Protecting your assets at all stages of life

Having a plan to protect your assets is essential.

Sarah Twomey | Desjardins Group

At key points in your life -- like getting married, buying your first home, having your first child, or recovering from an illness or accident -- protecting your assets will be one of your priorities. Here are some suggestions to help you get organized: 

Starting a life together 
Making sure the two of you are on the same financial page is essential to ensuring your partnership starts on a strong financial foundation. Here's a short check list to consider:
  • Personal finance review: Each partner should share his/her personal balance sheet to determine total assets and debts. Take this opportunity to plan how debts and income will be split or shared. 
  • Seek legal advice: Do you have a will and a power of attorney? Clearly defining your final wishes is a vital part of your financial plan.  
  • Consult a financial advisor or accountant: Since marriage will change your tax situation, a financial advisor or accountant can show you how to minimize the impact. 
Having or adopting a child 
The arrival of a new baby is a joyful time but it's also the start of major lifestyle changes. To make sure your family stays in good financial shape:
  • Create a budget to ensure your income from your savings, employer benefits and government benefits can cover all your family's expenses. 
  • Speak with a financial advisor to update the beneficiaries of your life insurance policies and to protect your assets. Also consider opening an RESP for his/her future education.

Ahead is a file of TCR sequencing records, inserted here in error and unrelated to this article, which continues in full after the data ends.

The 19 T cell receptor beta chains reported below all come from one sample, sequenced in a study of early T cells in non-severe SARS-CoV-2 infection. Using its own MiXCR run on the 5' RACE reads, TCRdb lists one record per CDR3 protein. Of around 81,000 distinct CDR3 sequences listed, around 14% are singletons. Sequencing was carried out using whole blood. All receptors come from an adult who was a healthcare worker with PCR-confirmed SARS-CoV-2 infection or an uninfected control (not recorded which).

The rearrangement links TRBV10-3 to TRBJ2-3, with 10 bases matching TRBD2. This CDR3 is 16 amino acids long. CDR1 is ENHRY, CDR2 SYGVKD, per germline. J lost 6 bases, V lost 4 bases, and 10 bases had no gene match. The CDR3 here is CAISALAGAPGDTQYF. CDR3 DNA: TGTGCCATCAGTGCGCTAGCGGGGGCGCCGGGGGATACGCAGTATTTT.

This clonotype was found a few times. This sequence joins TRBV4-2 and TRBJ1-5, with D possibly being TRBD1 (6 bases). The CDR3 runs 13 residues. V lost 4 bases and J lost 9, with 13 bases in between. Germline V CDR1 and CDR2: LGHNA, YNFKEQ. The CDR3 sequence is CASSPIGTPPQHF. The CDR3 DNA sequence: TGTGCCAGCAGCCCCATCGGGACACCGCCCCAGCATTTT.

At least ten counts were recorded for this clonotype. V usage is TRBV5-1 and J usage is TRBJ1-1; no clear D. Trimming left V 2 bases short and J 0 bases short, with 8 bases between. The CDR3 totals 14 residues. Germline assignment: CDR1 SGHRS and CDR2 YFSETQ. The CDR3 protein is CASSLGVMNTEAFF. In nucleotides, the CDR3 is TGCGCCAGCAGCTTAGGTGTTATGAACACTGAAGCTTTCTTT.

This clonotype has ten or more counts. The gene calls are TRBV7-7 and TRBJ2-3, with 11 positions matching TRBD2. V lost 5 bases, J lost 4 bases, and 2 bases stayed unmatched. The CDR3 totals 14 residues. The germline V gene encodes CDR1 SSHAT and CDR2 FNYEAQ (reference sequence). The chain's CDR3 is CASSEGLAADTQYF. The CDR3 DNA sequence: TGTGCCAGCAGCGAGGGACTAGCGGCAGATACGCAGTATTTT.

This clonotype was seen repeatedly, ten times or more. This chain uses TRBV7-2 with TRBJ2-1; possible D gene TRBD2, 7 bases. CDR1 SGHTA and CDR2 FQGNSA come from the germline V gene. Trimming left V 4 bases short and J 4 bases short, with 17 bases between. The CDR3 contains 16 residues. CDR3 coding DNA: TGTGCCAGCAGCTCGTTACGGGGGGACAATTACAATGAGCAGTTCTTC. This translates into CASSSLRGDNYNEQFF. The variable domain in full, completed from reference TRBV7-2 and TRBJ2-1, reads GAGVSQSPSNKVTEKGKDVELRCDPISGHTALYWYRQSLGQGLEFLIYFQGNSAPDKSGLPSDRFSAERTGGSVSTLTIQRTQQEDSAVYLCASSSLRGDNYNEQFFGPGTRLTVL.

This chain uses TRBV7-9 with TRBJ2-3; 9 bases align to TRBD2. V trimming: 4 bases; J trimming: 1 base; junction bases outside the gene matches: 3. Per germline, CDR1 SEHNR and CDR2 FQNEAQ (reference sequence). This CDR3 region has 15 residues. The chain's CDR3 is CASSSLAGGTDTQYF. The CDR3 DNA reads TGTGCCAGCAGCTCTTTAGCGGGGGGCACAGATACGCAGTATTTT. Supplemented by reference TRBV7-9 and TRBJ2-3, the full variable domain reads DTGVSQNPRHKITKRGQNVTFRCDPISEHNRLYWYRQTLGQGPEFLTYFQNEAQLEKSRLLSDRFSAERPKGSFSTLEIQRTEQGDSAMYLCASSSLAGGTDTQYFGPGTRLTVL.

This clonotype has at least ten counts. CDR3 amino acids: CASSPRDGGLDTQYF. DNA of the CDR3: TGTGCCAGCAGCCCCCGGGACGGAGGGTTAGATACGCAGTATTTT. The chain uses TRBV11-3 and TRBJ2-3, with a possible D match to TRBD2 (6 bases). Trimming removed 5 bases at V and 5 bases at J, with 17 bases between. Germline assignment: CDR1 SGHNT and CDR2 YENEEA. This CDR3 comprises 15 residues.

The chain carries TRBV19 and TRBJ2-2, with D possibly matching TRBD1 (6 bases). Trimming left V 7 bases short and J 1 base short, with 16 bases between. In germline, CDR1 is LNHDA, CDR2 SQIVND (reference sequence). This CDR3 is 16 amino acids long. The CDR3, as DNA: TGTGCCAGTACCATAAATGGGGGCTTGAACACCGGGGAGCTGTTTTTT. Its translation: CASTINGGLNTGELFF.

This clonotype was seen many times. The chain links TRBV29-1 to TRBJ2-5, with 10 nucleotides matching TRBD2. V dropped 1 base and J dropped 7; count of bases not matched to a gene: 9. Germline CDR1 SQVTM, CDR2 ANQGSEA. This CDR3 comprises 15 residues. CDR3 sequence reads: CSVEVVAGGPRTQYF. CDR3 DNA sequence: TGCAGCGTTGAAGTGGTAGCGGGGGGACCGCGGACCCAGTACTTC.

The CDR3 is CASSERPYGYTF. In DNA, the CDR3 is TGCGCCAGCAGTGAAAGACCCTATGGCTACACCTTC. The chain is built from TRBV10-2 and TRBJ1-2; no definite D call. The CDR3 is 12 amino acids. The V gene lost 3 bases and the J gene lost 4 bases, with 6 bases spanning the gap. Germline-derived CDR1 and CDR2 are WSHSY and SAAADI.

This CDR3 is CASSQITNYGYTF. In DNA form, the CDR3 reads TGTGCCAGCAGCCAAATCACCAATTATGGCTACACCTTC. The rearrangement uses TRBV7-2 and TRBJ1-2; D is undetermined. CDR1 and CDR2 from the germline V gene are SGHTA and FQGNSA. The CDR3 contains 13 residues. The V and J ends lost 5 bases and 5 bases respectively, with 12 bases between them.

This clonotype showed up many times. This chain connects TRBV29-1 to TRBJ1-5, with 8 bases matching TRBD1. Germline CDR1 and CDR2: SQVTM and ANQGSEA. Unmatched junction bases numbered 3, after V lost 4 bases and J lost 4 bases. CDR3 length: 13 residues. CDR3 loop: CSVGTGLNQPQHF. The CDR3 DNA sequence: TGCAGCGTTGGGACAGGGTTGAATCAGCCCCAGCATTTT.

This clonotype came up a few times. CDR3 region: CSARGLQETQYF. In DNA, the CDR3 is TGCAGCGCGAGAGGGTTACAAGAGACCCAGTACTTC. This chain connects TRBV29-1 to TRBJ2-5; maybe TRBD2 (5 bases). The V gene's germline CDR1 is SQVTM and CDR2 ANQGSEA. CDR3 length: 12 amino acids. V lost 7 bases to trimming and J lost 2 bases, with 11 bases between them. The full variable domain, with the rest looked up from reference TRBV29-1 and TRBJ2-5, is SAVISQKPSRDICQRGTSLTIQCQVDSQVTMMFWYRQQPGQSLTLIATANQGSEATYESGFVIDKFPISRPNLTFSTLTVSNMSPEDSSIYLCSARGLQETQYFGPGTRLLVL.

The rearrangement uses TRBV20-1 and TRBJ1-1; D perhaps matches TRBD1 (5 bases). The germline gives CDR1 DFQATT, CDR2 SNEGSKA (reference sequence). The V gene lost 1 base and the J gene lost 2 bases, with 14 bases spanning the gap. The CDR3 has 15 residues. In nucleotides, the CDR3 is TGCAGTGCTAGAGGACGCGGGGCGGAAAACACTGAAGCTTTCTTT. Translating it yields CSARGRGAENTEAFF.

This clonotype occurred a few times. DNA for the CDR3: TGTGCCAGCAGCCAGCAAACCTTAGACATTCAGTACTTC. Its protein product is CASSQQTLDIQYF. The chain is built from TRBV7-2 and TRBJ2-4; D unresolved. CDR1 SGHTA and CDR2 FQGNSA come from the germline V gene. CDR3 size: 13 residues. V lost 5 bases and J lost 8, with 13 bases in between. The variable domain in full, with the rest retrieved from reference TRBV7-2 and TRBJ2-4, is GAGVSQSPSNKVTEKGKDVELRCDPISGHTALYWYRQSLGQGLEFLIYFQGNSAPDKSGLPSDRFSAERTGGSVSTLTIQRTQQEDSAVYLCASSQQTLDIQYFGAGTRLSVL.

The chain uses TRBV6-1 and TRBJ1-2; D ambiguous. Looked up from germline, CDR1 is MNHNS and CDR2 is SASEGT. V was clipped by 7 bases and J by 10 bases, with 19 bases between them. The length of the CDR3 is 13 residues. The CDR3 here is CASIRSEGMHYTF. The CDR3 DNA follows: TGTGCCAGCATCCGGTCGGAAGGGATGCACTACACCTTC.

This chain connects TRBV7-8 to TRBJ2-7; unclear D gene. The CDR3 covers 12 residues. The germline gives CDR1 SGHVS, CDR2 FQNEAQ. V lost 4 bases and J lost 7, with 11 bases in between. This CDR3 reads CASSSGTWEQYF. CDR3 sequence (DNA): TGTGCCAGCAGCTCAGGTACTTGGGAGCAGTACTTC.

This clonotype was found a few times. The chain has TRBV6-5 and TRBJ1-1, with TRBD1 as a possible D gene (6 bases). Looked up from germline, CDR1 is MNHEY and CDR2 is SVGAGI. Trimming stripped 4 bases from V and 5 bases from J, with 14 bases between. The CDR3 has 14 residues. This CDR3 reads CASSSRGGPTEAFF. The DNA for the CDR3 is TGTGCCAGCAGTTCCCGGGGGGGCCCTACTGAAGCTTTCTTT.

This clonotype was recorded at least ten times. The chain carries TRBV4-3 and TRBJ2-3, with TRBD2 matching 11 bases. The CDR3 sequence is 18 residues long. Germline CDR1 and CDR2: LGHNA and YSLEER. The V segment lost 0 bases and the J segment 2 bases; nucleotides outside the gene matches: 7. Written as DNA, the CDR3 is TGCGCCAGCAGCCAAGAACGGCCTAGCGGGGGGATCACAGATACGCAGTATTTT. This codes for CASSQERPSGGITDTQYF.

Accident or illness 
Accidents or illnesses can happen to anyone at any time. If it happened to you, would you be financially prepared to be off work for a long period of time? According to Statistics Canada, more than 1 in 3 Canadians will suffer a disability during their lifetime with an average length of 2.6 years. To become better prepared:
  • Set up an emergency fund so you'll have enough money to get through the waiting period until your disability benefits kick in and be able to pay for any extra expenses related to your disability (treatments, drugs, etc.). 
  • If you are covered by employee benefits, make sure you understand the details of your long-term disability coverage that your employer provides.  
  • Protecting your assets also means estate planning. Update your personal records with all your information and documents to make things easier for your loved ones and your executor. You should also meet with a financial planner to adjust your disability insurance or buy other coverage (long-term care, critical illness, etc.) 

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